Full disclosure: My research adviser during my informatics training at Columbia was George Hripcsak, who is the co-chair of the Meaningful Use Workgroup of the HIT Policy Committee of the Office of the National Coordinator of Health Information Technology (i.e., the group that came up with the meaningful use criteria). It was with George that I first started thinking about applying the problem-driven workflow to primary care.

The 6 P’s: Who are the Users (and Re-users) of Patient-specific Clinical Information?

Friday, November 19th, 2010

by Adam Rothschild, M.D., M.A.

Introduction

Electronic health record (EHR) systems are big news (and big money) these days. Our government is pushing adoption and “meaningful use” of EHR systems because computerizing patient-specific clinical information can benefit our nation’s health care system. The primary focus has been on the benefit to the care of individual patients, but computerizing patient-specific clinical information can also benefit other parties in the health care systemi. I believe that there are 6 major parties that serve to benefit from the computerization of and access to patient-specific clinical information. I refer to these parties as the 6 P’s.

The six P’s are as follow:

  1. patient
  2. provider
  3. payer
  4. public (as in public health)
  5. posterity (alternatively PhD’s)
  6. product makers (alternatively pharma).

Patient

At this juncture in the national discussion of EHR systems, it should be self-evident why patients serve to benefit from the computerization of patient-specific clinical information. I will thus not further belabor the point.

Provider

Ditto for provider. By “provider” I refer to all individuals and organizations that deliver care to patients, including but not limited to physicians, nurse practitioners, nurses, physical therapists, hospitals, home health agencies, etc.

Payer

By “payer” I refer to third parties that pay for patients’ care. I use the term broadly and include both for-profit and not-for-profit health insurance carriers, government-run health insurance programs such as Medicare and Medicaid, and even the many self-insured corporations that utilize health insurance companies solely for their administrative functions but not for their assumption-of-risk functions.

Payers will ideally be able to automatically monitor the quality of care that their patients are receiving. While many payers currently analyze claims data for this purpose, actual patient-specific clinical data will likely provide a much more precise and useful dataset. Knowledge of the quality of the goods and services that payers are purchasing should help them to design programs to improve value for their covered patients.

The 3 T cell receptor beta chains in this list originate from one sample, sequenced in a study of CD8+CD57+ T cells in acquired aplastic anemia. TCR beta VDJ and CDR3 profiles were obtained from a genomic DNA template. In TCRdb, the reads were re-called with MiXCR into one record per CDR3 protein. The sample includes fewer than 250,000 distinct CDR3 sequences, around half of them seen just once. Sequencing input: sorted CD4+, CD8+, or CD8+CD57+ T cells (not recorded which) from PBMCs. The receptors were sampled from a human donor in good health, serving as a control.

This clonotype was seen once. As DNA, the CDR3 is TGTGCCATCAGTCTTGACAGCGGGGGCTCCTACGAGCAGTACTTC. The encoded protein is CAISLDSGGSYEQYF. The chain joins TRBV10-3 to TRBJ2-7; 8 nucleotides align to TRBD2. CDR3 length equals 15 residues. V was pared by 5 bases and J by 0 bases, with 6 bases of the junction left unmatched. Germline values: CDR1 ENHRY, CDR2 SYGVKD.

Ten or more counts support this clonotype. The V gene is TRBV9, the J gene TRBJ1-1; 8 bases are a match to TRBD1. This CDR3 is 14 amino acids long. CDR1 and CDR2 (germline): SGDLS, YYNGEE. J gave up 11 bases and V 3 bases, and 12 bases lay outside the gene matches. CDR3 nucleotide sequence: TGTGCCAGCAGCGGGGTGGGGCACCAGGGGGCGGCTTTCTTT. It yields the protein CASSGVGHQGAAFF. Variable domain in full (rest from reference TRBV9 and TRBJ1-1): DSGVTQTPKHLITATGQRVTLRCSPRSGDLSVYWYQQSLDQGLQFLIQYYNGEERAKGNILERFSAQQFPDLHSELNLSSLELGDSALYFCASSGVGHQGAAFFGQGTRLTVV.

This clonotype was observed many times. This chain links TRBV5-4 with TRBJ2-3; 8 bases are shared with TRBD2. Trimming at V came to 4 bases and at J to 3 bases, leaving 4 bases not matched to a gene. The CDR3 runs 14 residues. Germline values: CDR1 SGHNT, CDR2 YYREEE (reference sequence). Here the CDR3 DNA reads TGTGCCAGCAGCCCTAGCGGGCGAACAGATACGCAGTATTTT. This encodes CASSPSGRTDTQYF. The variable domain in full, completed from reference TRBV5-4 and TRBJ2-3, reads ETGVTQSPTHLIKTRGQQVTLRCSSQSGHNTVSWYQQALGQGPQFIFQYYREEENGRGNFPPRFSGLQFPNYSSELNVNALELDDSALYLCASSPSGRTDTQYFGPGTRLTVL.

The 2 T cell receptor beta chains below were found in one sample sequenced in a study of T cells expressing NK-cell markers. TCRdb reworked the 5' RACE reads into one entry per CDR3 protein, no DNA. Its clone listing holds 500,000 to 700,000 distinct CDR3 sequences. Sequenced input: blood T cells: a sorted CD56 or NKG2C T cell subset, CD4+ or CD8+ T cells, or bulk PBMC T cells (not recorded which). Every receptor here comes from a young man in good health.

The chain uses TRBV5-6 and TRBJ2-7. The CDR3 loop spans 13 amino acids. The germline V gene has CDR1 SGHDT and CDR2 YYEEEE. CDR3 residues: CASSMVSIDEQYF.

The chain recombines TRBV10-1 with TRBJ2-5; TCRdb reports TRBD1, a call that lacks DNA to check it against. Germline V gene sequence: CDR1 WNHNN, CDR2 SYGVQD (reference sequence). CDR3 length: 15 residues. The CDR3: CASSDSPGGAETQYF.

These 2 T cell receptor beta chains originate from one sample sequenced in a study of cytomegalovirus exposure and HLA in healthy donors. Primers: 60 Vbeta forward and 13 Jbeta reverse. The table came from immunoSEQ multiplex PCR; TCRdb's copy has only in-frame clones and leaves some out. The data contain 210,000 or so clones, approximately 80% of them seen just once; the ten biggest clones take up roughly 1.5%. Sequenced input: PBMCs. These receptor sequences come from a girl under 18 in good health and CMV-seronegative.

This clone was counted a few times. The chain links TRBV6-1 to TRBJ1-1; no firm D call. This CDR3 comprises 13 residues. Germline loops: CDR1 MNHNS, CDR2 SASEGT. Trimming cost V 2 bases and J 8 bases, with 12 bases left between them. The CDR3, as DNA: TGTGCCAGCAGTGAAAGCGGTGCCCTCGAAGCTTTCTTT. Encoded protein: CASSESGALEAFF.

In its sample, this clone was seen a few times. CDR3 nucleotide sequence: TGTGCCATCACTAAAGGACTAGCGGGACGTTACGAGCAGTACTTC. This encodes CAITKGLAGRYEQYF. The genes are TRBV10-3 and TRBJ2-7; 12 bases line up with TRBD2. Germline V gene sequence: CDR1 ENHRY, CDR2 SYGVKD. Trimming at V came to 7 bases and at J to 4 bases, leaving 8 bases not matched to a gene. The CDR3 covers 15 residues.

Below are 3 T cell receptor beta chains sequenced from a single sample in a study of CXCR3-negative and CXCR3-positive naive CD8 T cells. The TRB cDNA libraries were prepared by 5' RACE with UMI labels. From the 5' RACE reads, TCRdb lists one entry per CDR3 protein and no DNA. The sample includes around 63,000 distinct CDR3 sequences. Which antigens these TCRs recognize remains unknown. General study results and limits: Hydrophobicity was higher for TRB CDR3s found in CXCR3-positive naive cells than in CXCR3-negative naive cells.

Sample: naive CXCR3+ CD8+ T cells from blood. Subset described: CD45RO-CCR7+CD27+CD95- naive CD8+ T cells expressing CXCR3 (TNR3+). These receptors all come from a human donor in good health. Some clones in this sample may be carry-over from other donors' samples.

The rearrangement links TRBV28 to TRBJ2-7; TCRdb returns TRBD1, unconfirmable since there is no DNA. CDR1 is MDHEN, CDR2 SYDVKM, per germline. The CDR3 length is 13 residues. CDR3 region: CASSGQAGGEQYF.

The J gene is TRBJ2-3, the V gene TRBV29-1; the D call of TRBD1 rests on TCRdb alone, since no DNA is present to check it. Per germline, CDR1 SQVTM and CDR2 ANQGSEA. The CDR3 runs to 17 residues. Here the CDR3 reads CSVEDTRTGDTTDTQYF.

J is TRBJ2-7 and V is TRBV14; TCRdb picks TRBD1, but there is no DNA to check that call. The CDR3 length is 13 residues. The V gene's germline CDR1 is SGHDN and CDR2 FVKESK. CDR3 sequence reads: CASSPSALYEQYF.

Public

By “public” I refer to the population overall, as in public health, whether on a local, regional, national, or even international level. The potential public health applications of having large quantities of computationally tractable patient-specific clinical information are enormous. Examples include real-time detection of emerging infections, simplified identification of locations of environmental hazards, and real-time access to community-wide antibiograms.

Posterity

By “posterity” I refer to the use of patient-specific information for clinical research. I use the term “posterity” because good research adds permanently to the scientific knowledge base, and, well, I needed a word that starts with the letter P. Since PhD scientists do a lot of research, you can alternatively think of this one as PhDs.

Product Makers

Like it or not, medicine cannot be practiced without products that health care providers use, such as pharmaceuticals and medical devices. Manufacturers of these products, of course, rely heavily on patient-specific data for FDA approval of their products but also—and possibly more relevant with respect to EHR systems—are under increasing pressure to monitor the safety of their products in the post-marketing phase.

Conclusion

While patients and providers benefit mostly from providers’ direct use of patients’ individual clinical information, the other 4 P’s benefit mostly from analysis of many patients’ clinical information in aggregate (de-identified where appropriate). Because patients seek care from providers who will be using disparate EHR systems, this is yet another reason to implement national terminology and communication standards for clinical information sharing; the value contained within EHR systems will likely not be realized without it.

In closing, when you are thinking about who are the users and re-users of patient-specific clinical information, think the 6 P’s.


iIn addition to the benefits of sharing and re-using patient-specific clinical information, the 6 P’s also serve to benefit from yet-unimplemented sophisticated clinical decision support. Further discussion of this topic is beyond the scope of this blog post.